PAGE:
Augmented Reality is a technology that combines VR with reality (as an overlay). The cameras and sensors gather information about the environment where the AR content needs to be overlaid and a computer vision system interprets this information. It determines how to integrate virtual objects in a real-world environment and finally, a Digital Display streams the AR content for the user. AR is already popular in Snapchat lenses and Pokemon GO.
VR/AR in Defence Training
VR and AR are the new methods of how humans interface with digital technologies. Immersive films and video games are the primary beneficiaries of VR. The entertainment is a multi-billion dollar industry and is ever keen to develop novelty to enrich the experience of the audiences. However, VR has applications which too have evolved in Medicine, Sports, Architecture and more importantly in the Education sector.
AR technology has been applied in many fields, including Tourism, Archaeology, Art, Commerce, Manufacturing industry etc. Further, Education, Emergency Management, entertainment and medical fields too have used AR. For example, in the field of tourism, the application of AR technology at tourist attractions can restore historical sites by using mobile phone cameras, screen software and other technological means to integrate with the real scenes.
Wherever it is too dangerous, expensive or practically not viable to do something in actual, the VR is the solution. Armed Forces have specialised Training Institutions spread all over India. In today’s pandemic world, it is not possible to shift soldiers to various Training Institutions. From trainee fighter pilots to medical applications for Medical trainees, VR allows candidates to undertake virtual simulated practice in order to gain real-world experience. For warships, a Navigation system can use AR to superimpose a Navigation Chart over the live view from the Bridge. The fighter pilots while airborne can already see an AR projection of their altitude, speed and other critical instrumentation data on specialised helmet visor, saving crucial time of having to glance down at the gauges.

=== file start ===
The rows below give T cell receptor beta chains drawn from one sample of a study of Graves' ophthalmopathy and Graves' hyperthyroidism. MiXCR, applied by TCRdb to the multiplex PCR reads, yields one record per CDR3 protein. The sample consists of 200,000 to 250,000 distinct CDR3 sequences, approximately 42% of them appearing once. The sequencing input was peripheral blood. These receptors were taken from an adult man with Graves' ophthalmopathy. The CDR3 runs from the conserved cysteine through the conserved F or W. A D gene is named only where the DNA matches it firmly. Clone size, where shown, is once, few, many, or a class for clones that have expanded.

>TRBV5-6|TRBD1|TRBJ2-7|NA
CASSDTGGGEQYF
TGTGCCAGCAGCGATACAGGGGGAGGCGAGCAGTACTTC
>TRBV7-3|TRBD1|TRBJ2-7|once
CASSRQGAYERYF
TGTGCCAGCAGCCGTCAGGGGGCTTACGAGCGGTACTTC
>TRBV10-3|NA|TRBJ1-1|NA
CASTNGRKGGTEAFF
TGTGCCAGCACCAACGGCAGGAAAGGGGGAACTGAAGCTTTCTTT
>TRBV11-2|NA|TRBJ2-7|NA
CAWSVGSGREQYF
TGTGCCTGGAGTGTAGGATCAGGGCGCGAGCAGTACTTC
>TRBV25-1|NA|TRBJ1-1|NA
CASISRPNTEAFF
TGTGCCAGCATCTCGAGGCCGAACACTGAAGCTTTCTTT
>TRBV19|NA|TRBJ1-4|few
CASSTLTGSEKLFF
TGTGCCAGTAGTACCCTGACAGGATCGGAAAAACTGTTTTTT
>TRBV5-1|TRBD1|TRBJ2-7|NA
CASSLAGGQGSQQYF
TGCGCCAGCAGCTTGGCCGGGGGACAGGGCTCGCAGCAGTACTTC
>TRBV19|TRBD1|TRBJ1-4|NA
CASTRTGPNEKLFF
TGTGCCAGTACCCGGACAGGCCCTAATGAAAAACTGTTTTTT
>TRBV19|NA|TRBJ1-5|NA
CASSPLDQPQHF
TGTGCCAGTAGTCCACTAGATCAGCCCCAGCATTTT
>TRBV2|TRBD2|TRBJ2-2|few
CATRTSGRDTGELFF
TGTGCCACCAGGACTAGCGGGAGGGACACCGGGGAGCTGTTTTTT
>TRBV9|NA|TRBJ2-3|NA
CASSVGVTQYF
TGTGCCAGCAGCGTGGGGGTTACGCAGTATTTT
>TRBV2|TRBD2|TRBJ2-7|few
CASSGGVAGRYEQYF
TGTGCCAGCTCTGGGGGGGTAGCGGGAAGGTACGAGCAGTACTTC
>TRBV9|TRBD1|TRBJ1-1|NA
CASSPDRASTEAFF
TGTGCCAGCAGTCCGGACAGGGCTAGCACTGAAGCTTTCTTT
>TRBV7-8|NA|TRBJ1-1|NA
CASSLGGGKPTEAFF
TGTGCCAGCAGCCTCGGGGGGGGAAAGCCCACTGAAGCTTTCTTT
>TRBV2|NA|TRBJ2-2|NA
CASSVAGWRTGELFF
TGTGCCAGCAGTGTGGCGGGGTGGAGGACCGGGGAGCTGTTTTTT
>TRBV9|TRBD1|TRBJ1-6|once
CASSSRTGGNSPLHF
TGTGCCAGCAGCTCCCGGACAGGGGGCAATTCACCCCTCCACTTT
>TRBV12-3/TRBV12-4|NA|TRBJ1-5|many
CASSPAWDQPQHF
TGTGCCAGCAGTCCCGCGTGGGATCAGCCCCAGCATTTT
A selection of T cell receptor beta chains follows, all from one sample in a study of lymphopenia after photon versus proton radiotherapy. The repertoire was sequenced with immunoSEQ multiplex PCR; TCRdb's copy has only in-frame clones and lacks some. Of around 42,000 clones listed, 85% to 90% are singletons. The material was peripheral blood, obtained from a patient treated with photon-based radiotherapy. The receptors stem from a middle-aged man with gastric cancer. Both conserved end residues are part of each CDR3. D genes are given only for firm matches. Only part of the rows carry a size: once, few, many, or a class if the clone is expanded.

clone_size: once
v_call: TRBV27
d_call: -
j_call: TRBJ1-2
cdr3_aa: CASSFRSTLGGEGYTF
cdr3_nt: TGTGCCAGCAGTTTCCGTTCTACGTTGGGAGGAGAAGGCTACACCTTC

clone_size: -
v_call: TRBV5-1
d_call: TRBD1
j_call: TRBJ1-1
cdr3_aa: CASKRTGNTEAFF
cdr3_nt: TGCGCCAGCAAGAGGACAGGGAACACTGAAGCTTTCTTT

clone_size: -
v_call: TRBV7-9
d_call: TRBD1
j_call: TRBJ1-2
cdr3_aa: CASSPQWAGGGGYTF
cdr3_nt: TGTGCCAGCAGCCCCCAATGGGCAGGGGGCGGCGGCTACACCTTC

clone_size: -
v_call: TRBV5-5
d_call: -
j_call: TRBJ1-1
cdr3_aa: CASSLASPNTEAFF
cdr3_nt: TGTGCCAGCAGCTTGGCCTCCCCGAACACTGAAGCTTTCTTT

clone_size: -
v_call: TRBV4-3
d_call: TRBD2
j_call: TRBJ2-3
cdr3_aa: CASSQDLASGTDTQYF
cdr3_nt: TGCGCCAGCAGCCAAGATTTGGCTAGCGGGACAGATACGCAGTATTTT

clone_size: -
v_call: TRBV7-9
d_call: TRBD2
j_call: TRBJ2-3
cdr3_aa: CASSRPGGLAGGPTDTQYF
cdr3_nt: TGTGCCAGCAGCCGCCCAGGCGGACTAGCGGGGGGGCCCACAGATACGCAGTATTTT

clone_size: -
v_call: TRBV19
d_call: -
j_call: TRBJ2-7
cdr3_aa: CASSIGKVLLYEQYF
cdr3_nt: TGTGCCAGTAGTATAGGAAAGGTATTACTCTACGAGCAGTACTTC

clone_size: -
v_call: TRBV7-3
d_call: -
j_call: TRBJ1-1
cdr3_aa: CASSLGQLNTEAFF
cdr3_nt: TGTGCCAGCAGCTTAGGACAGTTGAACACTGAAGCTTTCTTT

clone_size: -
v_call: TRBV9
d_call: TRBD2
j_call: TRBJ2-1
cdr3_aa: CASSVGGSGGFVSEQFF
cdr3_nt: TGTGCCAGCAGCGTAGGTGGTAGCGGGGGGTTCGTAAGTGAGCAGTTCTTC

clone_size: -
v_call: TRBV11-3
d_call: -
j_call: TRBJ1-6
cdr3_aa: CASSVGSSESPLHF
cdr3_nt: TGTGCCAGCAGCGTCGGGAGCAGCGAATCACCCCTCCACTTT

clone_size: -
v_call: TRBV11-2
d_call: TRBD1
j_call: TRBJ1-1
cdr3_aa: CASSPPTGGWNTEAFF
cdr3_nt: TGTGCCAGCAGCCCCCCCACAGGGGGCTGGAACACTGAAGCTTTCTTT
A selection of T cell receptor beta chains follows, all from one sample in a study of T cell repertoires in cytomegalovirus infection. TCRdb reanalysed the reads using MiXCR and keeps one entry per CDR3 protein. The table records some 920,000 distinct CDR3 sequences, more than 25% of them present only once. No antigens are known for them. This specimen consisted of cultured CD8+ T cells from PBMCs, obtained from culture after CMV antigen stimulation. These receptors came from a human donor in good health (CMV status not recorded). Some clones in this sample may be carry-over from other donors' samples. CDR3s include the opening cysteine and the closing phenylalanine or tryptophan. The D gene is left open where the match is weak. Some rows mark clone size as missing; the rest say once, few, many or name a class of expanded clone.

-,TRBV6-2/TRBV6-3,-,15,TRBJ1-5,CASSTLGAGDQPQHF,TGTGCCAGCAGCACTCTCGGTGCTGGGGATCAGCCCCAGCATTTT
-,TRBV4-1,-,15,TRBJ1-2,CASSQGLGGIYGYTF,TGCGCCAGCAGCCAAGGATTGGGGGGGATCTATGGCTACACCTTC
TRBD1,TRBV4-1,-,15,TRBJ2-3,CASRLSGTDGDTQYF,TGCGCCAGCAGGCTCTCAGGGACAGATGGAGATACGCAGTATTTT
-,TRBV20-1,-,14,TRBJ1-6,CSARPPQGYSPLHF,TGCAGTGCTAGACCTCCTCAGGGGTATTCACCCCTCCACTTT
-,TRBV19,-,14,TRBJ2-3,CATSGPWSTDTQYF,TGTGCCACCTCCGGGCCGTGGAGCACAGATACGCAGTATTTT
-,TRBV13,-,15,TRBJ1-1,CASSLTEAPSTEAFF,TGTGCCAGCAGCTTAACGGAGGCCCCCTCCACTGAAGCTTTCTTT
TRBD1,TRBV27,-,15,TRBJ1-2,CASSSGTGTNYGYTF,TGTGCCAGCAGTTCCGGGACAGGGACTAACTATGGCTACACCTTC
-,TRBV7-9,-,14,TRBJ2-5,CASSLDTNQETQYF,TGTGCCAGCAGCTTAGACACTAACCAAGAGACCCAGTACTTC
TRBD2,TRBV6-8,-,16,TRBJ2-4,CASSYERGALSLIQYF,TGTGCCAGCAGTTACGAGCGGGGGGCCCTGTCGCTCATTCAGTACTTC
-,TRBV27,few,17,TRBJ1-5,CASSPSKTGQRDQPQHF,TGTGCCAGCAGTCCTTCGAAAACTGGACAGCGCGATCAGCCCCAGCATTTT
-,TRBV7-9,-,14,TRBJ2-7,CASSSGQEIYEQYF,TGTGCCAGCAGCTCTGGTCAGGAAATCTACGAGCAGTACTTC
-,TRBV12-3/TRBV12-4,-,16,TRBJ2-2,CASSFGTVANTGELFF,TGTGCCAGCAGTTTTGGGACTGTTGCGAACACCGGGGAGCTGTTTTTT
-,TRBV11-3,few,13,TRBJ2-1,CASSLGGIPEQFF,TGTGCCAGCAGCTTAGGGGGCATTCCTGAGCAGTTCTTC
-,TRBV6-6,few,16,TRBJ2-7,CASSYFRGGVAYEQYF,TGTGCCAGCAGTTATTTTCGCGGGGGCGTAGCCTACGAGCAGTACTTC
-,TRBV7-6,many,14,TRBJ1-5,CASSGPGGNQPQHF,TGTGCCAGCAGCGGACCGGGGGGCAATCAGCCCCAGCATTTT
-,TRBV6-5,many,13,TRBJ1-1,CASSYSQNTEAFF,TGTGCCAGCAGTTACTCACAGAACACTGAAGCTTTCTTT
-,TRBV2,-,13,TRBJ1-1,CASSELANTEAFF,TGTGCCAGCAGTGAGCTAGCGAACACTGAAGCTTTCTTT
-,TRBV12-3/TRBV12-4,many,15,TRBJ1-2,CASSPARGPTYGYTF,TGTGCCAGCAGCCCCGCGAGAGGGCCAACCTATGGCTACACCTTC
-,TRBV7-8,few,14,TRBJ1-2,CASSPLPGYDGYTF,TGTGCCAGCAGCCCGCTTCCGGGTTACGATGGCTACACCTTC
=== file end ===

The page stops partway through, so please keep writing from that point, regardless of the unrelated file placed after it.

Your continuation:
A scenario of combat could be created, which changes as the soldier moves around his environment (which corresponds with the change in their field of vision). In the field areas, Indian Army can use AR to give the soldiers an improved Situational Awareness by using an eyepiece that helps soldiers precisely locate their positions as well as that of others (including hostile target position). Further, a 360-degree camera mounted on a drone can enter into a building to give an all-encompassing view of the building layout inside so that the Special Forces outside the building can make an effective entry to carry out hostage rescue and neutralize the terrorists. With VR and AR not anymore being a future technology, its time that Defence Services focus on these for resource optimisation and enhance the training in lines with evolving Cyberworld.
(The author works extensively on AI and VR projects. Views expressed are personal.)